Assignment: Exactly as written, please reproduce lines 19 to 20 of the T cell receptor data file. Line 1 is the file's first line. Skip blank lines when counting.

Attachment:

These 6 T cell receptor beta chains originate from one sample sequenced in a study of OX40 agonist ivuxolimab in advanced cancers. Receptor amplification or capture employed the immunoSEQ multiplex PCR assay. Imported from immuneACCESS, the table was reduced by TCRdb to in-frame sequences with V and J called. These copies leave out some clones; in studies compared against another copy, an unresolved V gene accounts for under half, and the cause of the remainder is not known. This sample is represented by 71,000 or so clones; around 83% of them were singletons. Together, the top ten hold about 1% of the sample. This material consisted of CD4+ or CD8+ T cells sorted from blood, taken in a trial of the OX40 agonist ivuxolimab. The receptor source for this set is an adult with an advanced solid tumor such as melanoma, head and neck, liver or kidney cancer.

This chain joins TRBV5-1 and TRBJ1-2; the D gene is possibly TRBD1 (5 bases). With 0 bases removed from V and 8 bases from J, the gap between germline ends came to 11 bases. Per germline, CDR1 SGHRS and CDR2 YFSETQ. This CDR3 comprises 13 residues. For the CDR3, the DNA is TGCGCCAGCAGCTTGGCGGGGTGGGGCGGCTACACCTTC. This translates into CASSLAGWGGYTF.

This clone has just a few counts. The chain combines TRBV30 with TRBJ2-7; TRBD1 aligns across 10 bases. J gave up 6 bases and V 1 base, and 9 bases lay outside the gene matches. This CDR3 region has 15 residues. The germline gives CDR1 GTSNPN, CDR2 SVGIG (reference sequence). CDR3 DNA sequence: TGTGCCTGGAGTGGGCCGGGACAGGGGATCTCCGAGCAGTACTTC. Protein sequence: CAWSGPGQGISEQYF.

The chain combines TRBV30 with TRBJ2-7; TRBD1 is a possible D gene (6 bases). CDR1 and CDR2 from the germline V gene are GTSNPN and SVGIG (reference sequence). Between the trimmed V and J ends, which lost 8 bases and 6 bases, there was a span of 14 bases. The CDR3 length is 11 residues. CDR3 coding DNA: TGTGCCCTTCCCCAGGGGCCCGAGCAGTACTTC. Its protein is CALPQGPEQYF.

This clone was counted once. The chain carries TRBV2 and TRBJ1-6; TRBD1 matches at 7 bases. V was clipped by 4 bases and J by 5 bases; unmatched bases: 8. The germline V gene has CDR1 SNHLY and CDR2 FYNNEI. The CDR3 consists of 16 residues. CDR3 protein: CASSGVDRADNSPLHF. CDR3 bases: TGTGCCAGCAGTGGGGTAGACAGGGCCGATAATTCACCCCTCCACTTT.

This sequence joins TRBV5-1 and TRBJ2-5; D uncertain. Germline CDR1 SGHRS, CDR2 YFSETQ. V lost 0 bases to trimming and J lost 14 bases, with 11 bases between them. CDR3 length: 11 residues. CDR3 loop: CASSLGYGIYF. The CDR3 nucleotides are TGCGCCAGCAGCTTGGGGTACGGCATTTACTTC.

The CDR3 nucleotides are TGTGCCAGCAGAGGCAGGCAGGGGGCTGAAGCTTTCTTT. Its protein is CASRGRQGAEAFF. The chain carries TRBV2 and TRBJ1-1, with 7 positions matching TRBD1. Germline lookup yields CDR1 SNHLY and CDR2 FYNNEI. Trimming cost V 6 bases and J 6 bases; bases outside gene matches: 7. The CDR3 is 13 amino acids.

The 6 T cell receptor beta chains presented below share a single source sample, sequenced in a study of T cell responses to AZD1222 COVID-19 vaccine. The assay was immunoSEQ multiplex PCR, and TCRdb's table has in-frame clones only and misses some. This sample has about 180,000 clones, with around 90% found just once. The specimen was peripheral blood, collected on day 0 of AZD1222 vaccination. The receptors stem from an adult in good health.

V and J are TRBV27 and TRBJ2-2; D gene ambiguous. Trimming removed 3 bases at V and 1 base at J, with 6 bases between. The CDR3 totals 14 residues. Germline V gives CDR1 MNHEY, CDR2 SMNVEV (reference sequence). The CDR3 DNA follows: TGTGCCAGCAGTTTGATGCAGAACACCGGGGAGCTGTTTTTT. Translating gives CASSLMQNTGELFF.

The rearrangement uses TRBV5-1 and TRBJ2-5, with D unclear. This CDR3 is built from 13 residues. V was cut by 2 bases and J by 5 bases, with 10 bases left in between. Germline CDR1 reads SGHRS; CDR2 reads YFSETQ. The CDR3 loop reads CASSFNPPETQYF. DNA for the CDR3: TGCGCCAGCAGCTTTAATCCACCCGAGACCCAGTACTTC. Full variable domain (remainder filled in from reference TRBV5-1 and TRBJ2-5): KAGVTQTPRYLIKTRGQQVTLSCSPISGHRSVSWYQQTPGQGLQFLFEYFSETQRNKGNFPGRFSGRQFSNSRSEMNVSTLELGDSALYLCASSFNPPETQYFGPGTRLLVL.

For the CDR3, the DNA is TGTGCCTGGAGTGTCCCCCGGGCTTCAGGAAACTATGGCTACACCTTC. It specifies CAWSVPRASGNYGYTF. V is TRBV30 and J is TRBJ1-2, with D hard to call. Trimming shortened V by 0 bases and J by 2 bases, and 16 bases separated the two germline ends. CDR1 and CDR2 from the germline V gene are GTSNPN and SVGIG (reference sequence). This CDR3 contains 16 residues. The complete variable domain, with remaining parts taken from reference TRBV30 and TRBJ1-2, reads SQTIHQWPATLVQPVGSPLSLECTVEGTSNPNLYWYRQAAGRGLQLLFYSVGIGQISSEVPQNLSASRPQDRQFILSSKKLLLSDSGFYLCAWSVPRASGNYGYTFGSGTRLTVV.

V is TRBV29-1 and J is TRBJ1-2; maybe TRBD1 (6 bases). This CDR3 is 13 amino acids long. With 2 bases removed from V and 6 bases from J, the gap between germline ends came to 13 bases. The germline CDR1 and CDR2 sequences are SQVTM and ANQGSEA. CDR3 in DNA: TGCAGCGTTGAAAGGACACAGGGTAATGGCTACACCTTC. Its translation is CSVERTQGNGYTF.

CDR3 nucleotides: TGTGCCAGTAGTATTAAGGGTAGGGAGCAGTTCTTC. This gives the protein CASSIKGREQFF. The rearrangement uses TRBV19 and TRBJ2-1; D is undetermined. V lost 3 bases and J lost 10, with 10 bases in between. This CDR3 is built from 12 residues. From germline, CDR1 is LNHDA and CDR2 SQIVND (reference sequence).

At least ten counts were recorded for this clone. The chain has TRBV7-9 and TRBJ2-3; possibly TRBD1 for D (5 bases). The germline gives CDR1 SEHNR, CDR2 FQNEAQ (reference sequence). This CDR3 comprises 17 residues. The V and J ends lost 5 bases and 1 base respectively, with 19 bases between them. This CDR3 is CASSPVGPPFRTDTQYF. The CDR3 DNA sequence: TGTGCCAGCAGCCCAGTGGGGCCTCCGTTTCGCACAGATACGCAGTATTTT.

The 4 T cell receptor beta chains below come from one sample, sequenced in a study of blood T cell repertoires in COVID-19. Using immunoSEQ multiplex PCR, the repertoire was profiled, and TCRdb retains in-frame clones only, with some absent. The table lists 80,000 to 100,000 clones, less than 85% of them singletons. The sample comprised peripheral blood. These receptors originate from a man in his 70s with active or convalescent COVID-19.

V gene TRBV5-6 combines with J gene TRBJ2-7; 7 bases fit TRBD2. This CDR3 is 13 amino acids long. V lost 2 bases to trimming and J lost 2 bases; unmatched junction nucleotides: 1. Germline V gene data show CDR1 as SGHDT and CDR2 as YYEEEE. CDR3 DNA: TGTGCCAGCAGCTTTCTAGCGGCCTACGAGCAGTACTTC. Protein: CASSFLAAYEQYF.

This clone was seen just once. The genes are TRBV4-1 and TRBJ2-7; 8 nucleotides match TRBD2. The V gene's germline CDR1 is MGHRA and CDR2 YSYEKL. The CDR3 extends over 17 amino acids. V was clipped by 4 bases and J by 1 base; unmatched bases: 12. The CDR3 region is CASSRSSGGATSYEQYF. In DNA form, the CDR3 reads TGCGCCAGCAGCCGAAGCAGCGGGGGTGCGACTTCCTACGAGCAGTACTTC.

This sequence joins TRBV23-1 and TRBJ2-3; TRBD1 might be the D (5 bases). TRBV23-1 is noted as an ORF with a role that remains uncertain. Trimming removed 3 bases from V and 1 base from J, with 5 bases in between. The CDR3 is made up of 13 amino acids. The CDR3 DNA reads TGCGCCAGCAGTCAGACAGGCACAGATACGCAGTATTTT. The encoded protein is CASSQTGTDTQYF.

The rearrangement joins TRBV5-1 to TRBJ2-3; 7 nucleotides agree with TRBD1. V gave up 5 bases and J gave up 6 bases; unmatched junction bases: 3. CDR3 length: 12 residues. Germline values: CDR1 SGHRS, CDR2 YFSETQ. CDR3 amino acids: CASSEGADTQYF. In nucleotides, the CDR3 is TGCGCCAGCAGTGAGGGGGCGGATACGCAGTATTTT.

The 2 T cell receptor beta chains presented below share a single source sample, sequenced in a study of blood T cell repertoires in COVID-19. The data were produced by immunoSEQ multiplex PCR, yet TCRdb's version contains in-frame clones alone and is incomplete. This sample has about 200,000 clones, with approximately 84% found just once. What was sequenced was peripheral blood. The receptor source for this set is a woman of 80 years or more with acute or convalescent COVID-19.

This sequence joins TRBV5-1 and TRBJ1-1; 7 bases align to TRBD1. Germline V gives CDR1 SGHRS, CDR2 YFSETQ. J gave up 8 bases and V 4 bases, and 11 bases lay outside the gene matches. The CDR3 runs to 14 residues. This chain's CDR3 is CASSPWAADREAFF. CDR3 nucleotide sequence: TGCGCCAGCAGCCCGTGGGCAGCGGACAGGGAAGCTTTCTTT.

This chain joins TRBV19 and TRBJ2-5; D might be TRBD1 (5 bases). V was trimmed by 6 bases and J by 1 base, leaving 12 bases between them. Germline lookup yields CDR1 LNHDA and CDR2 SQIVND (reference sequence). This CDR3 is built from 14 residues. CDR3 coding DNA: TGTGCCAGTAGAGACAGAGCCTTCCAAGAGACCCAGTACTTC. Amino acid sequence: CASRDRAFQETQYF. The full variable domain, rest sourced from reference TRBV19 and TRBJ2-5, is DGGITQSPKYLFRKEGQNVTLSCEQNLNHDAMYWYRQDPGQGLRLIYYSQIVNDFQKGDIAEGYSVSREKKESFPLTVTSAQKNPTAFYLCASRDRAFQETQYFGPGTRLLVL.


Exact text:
The rearrangement joins TRBV5-1 to TRBJ2-3; 7 nucleotides agree with TRBD1. V gave up 5 bases and J gave up 6 bases; unmatched junction bases: 3. CDR3 length: 12 residues. Germline values: CDR1 SGHRS, CDR2 YFSETQ. CDR3 amino acids: CASSEGADTQYF. In nucleotides, the CDR3 is TGCGCCAGCAGTGAGGGGGCGGATACGCAGTATTTT.

The 2 T cell receptor beta chains presented below share a single source sample, sequenced in a study of blood T cell repertoires in COVID-19. The data were produced by immunoSEQ multiplex PCR, yet TCRdb's version contains in-frame clones alone and is incomplete. This sample has about 200,000 clones, with approximately 84% found just once. What was sequenced was peripheral blood. The receptor source for this set is a woman of 80 years or more with acute or convalescent COVID-19.